We slept in makeshift huts close to the snow line high in the mountains, wrapped in coarse blankets. The little food we had was taken from tribal herders, and usually consisted of lentil soup, rice and ''chapatis,'' a flat, circular bread. My captors once slaughtered an old sheep, but I couldn't eat it. The tough meat ripped out the wires on my braces.
The kidnappers got edgy when rumors of Indian troop movements crackled across their walkie-talkies, and we would rapidly move on, usually at night. ''Quick! hurry up!'' they snapped.
As we huddled by a small fire one night, Hassan, a sympathetic 16-year-old Kashmiri, gestured to a nearby gun and indicated we should take it and run.
But where would we go? How could we escape 22 pursuers? What if they opened fire? The risks were too great. And I was terrified about how they might punish us for trying.
Some days we just sat by a river, and I'd watch my captors clean their prized weapons. They questioned us about religion and world affairs. ''Why don't you wear a beard, your prophet (Jesus) had one,'' Wahid asked David as he was about to shave.
They would sometimes demand that David take pictures of them, posing with their guns raised high, a battle cry on their lips -- occasionally with me forcibly rigged up with gun and bandoleer as the centerpiece.
Though we spoke to each other in English, I was able to eavesdrop on my captors because I had learned some Urdu while living in India, where my father was a correspondent for the Financial Times. I never let them catch onto this.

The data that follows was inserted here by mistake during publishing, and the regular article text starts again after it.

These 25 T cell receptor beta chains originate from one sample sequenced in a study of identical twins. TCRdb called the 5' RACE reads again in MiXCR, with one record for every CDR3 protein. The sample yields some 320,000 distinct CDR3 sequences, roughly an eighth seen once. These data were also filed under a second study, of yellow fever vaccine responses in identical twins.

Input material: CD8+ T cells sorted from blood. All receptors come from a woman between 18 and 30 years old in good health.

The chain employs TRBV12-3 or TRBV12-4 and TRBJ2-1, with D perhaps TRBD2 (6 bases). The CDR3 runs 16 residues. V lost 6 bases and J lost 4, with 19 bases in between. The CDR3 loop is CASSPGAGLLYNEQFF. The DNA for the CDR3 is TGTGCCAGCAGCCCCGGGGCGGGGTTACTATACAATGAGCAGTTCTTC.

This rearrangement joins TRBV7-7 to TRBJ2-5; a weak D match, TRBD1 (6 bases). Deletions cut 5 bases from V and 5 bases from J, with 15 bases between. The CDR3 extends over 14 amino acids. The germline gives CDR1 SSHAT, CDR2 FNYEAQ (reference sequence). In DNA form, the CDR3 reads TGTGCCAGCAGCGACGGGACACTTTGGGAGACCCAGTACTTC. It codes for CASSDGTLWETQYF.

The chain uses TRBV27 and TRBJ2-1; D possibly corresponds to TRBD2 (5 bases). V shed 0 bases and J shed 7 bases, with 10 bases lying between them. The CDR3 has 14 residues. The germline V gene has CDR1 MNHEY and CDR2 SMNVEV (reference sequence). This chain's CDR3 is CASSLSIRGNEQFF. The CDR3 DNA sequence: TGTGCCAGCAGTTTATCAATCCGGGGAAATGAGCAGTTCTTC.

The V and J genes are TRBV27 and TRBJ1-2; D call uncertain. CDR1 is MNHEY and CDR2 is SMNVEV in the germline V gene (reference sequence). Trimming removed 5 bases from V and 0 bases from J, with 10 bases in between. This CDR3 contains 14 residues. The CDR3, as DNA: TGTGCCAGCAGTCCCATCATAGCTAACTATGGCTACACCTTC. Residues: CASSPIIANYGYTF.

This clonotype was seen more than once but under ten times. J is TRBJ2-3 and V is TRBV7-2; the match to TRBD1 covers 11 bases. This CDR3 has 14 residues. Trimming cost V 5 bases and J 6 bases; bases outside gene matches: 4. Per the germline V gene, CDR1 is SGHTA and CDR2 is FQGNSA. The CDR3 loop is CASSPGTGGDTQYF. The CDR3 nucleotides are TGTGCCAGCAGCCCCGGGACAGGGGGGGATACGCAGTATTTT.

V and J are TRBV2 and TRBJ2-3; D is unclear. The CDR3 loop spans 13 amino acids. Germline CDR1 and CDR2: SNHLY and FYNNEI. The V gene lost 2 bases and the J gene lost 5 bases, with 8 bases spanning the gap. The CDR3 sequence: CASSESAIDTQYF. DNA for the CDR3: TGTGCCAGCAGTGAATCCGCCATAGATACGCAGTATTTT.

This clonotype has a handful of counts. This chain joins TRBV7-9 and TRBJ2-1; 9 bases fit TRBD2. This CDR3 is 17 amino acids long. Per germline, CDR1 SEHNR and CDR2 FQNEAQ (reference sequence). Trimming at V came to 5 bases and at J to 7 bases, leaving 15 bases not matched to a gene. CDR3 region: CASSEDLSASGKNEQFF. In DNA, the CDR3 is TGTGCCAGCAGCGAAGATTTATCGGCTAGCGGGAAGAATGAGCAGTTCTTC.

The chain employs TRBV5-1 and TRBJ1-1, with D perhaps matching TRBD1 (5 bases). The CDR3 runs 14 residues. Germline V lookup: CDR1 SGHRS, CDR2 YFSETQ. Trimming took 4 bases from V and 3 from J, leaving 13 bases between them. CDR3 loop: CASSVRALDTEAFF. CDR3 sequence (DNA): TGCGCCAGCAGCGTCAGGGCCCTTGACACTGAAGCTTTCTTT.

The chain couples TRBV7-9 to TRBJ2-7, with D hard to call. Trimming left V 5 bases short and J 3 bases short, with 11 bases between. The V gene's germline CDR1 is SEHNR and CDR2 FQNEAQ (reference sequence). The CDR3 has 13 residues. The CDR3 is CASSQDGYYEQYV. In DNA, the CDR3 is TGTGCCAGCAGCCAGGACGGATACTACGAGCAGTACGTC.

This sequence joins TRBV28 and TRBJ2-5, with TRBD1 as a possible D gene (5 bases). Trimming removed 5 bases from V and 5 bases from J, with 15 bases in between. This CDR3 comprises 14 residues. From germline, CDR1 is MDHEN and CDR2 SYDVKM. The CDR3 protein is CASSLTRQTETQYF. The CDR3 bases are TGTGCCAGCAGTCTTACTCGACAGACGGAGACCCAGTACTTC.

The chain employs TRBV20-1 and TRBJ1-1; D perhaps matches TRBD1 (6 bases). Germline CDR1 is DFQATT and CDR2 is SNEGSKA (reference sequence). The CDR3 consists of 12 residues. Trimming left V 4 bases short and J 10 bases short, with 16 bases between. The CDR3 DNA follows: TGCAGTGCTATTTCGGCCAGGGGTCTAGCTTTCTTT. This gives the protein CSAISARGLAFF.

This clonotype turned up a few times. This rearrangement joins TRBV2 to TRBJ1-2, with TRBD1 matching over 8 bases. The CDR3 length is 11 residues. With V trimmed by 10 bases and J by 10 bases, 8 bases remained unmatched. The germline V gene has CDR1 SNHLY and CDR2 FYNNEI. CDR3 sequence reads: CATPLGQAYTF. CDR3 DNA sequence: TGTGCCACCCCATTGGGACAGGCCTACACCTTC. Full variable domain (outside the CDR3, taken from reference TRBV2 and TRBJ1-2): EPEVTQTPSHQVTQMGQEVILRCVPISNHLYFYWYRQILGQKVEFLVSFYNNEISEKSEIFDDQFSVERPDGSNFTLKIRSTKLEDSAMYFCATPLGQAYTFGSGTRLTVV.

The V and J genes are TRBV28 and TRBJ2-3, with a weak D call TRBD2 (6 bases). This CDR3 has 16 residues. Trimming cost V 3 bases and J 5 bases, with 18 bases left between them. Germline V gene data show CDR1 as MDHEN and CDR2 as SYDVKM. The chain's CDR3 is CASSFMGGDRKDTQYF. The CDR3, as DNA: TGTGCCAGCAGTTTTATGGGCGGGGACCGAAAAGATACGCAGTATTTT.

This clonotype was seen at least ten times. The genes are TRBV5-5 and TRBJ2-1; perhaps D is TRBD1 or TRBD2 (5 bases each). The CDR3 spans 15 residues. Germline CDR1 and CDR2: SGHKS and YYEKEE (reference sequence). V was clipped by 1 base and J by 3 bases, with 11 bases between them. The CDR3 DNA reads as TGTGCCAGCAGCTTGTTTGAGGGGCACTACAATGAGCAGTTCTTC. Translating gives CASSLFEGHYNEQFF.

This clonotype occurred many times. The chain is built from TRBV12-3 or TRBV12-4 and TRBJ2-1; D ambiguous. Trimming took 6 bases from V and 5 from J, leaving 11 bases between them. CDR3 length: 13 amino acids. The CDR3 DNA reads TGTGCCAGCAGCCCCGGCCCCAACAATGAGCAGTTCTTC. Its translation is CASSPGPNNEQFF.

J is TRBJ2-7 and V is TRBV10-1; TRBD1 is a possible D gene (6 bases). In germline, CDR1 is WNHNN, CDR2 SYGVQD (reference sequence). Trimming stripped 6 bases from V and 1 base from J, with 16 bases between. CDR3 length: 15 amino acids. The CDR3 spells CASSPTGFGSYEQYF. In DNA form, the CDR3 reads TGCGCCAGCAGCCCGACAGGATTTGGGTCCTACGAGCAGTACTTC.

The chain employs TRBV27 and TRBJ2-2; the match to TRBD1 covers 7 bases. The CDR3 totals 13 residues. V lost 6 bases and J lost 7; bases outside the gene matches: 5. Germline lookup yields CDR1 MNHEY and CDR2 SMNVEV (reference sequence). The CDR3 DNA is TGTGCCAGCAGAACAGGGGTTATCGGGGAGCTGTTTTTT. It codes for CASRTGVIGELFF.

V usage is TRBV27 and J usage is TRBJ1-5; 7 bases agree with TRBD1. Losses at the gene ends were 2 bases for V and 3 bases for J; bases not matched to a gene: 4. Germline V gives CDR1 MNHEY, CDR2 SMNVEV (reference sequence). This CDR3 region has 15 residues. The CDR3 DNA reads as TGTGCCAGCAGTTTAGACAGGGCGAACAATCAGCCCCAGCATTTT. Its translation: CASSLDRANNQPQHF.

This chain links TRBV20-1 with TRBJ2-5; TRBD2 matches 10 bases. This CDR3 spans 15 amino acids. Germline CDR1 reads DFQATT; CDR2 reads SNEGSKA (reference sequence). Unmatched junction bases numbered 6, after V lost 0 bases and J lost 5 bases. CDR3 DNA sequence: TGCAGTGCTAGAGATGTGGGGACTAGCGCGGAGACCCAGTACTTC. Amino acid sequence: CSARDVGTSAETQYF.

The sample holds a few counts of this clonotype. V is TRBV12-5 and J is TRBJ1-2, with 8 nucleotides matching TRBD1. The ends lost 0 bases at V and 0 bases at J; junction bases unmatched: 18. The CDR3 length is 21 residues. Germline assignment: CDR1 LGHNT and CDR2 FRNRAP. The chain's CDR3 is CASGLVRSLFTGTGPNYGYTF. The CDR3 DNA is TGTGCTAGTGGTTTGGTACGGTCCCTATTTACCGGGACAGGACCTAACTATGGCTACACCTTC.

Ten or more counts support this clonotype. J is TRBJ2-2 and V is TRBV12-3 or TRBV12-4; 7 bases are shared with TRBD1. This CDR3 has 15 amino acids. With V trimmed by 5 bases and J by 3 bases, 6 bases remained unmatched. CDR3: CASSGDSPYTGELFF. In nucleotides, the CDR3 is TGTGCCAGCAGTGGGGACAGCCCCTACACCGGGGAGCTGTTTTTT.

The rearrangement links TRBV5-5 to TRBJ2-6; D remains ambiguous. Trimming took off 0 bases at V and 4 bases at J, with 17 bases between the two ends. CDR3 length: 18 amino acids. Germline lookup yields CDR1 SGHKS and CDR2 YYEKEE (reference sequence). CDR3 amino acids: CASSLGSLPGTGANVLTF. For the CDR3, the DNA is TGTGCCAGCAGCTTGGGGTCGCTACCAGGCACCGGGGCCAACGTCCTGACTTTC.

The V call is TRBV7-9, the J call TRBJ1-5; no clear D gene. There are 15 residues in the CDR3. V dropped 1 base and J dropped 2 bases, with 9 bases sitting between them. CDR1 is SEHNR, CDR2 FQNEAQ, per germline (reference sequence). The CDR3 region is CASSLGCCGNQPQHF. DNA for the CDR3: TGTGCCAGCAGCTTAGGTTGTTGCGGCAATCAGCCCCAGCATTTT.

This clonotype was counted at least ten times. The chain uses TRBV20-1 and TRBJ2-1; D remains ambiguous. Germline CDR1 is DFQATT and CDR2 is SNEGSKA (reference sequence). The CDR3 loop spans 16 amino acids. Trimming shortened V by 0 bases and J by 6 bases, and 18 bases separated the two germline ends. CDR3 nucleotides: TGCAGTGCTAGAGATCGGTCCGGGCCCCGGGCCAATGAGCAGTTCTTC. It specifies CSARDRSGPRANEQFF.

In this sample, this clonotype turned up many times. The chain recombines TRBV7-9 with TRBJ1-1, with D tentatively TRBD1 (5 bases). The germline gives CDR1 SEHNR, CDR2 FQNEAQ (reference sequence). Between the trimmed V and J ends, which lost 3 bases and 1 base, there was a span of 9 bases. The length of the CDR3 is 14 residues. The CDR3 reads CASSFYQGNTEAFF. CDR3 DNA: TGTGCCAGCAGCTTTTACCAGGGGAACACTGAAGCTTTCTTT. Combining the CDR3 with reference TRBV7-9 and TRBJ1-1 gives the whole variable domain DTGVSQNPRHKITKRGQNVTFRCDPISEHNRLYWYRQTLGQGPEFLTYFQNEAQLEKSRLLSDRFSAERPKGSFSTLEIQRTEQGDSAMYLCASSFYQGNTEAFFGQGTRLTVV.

The days we just sat and waited were sometimes the worst. There was too much time to think, too much time to wonder if we would ever be free. The cold and physical hardship of the night walks, at least, blocked out those thoughts.
My father believed that the only way to free us was to pressure the Harkat, isolating them from their sponsors in Pakistan and turning public opinion against them.
He pitched a tent close to where I was held and told nearby residents: ''I don't understand how in the name of Allah these people can kidnap a 16-year-old schoolboy.'' Sympathy grew.
My captors contacted him, and a meeting was arranged in the house of a respected cleric to discuss their demands -- which included safe passage around the Indian military.
The cleric's bullet-riddled body was found in a ditch two days later. In retrospect, his death probably did not result from negotiating for our release. But the thought haunts me today.
On the 17th night, I was interrogated. They accused me of spying. The questioning lasted two hours, after which I broke down. For the first time, I believed I was going to die. But when they brought us new clothes the next morning, David whispered: ''Why would they buy us new clothes if they are going to shoot us?''
He was right. Later that day, with no explanation, we were handed over to journalists on the outskirts of Anantnag, Kashmir's second-largest city. We posed for pictures, and the man who had interrogated me gave me a clock as a souvenir.
''With best wishes to Kim Housego from Harkat-ul-Ansar International,'' said the writing on the clock.
Published in www.zwire.com/